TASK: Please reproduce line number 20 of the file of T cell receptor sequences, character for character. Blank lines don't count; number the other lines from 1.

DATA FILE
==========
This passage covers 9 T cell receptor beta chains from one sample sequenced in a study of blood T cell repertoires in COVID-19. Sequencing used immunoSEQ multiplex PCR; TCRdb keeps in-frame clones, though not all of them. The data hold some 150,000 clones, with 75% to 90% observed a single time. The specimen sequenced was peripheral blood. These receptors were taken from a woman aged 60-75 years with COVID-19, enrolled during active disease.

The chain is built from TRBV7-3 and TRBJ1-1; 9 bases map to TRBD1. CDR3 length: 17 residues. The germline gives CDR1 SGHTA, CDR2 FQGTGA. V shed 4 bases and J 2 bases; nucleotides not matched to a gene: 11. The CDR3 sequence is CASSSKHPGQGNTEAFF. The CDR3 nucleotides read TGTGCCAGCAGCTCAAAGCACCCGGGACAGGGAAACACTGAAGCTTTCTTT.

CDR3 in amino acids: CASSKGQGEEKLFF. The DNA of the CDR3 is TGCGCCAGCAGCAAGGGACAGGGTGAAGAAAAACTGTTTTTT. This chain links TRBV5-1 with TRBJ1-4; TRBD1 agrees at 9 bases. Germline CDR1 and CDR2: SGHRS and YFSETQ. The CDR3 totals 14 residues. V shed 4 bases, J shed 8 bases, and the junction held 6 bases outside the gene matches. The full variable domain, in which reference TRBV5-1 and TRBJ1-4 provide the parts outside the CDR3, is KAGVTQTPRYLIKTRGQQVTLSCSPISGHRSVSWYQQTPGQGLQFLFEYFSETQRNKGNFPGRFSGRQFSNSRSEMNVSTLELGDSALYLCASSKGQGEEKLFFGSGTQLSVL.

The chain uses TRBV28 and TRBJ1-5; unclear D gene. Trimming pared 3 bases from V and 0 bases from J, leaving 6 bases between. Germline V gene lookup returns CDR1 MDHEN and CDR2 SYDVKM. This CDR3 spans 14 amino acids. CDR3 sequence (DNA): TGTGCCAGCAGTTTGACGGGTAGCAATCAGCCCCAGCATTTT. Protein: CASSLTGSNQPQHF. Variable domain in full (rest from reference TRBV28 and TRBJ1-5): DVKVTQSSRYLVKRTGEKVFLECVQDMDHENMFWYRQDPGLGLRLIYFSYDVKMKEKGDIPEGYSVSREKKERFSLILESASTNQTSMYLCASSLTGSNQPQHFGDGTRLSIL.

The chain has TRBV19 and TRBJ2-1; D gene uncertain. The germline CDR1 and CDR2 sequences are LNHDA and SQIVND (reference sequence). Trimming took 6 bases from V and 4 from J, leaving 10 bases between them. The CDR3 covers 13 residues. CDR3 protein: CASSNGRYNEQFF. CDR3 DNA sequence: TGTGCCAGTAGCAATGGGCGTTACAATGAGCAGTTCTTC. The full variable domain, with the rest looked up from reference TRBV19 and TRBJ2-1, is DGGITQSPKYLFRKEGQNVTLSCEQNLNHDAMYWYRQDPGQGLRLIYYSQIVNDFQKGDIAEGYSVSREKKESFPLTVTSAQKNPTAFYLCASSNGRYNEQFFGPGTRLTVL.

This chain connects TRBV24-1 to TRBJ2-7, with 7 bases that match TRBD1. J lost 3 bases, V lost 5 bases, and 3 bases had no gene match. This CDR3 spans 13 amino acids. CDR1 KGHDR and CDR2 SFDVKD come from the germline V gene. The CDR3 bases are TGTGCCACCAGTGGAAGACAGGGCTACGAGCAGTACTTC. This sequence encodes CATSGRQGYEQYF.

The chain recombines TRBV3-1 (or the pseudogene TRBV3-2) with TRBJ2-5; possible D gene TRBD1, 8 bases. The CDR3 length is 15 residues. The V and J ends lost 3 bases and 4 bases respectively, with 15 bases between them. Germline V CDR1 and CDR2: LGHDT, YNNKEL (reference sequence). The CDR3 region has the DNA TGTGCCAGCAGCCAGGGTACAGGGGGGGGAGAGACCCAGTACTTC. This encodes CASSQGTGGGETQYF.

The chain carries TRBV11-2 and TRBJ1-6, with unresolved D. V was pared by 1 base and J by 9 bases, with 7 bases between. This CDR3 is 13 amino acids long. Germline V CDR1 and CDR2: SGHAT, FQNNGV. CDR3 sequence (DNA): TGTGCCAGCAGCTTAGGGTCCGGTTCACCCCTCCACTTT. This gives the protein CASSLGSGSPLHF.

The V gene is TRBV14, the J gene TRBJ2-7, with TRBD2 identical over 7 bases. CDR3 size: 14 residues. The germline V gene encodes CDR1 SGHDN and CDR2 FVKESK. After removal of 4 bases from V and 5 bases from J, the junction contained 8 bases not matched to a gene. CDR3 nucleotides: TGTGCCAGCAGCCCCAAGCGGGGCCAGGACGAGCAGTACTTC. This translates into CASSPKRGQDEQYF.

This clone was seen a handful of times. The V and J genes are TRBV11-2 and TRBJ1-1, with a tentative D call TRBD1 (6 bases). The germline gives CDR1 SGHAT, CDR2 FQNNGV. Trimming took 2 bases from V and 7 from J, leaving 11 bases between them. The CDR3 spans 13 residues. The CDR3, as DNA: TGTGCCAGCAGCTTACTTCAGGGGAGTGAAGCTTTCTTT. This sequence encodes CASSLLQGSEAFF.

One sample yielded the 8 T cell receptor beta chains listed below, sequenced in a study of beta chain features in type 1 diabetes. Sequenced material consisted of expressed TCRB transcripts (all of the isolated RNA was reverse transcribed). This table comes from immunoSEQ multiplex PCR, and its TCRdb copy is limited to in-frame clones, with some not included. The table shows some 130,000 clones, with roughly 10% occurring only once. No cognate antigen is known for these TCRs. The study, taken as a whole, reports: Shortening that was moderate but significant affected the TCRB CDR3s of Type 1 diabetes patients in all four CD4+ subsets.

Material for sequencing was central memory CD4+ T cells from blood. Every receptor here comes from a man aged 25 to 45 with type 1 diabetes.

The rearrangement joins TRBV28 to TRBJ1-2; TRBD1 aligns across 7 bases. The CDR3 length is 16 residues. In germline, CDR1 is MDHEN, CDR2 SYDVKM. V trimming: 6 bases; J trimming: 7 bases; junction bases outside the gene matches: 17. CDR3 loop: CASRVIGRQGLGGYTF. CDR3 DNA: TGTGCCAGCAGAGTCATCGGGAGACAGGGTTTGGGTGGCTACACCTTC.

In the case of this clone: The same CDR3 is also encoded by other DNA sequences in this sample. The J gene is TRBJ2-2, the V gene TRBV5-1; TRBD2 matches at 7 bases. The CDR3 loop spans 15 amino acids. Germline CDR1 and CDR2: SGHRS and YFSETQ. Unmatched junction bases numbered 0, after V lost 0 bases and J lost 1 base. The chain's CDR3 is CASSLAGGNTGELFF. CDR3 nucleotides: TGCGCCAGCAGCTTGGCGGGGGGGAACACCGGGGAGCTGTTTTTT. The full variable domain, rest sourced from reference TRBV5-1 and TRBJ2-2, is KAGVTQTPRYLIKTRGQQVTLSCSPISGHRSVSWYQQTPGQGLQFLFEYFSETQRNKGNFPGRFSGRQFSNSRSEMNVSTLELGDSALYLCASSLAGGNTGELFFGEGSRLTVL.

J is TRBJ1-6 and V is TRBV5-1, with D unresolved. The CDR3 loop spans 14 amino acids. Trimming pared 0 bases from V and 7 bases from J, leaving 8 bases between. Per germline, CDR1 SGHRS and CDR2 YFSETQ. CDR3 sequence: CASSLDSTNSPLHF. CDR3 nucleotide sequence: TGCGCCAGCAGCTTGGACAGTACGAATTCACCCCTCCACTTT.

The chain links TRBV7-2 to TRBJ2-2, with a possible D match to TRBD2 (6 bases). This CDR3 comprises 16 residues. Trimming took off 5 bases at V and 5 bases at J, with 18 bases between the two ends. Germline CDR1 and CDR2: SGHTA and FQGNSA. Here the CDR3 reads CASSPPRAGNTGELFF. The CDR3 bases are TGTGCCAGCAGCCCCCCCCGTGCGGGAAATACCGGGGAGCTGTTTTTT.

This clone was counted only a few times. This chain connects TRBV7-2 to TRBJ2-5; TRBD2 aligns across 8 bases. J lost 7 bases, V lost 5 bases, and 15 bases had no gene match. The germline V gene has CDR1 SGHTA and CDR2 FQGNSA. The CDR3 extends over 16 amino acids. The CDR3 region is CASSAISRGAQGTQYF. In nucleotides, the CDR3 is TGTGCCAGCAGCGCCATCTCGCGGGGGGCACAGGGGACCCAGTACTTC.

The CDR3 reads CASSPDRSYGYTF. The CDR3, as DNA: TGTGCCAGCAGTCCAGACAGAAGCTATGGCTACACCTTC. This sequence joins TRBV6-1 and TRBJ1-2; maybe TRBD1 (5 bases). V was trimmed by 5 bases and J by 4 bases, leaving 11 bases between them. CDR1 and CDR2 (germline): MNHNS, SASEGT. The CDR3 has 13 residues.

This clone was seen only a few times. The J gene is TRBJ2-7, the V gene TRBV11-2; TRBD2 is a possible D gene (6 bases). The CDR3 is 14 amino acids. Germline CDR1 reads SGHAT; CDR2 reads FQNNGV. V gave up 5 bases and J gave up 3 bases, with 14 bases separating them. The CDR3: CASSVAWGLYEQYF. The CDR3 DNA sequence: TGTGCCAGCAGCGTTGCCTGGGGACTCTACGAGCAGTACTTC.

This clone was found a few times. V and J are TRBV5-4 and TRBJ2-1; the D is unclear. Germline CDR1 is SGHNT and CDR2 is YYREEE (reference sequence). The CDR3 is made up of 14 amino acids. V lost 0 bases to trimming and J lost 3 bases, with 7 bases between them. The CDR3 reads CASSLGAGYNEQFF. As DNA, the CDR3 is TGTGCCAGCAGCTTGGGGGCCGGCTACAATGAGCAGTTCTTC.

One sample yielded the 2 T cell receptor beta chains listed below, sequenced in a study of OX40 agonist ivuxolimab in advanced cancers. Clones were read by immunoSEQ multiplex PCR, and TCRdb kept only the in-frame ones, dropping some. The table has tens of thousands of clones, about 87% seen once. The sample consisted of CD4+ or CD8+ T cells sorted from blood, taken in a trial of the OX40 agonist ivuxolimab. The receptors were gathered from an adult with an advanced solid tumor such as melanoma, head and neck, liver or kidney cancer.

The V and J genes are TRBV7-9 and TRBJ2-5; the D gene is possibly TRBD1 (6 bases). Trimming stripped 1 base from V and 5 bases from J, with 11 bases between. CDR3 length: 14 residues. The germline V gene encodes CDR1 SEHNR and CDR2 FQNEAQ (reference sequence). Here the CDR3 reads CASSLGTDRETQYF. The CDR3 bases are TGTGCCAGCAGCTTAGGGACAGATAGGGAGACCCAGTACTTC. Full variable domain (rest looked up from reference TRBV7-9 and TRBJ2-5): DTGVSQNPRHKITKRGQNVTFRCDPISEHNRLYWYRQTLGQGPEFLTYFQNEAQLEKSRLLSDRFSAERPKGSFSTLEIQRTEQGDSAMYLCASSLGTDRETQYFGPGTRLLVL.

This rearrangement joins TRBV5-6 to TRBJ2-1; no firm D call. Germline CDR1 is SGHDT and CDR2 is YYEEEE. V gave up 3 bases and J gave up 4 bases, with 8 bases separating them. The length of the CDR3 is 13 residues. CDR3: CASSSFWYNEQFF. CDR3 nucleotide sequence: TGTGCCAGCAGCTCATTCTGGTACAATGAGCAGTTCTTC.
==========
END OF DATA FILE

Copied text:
This clone was found a few times. V and J are TRBV5-4 and TRBJ2-1; the D is unclear. Germline CDR1 is SGHNT and CDR2 is YYREEE (reference sequence). The CDR3 is made up of 14 amino acids. V lost 0 bases to trimming and J lost 3 bases, with 7 bases between them. The CDR3 reads CASSLGAGYNEQFF. As DNA, the CDR3 is TGTGCCAGCAGCTTGGGGGCCGGCTACAATGAGCAGTTCTTC.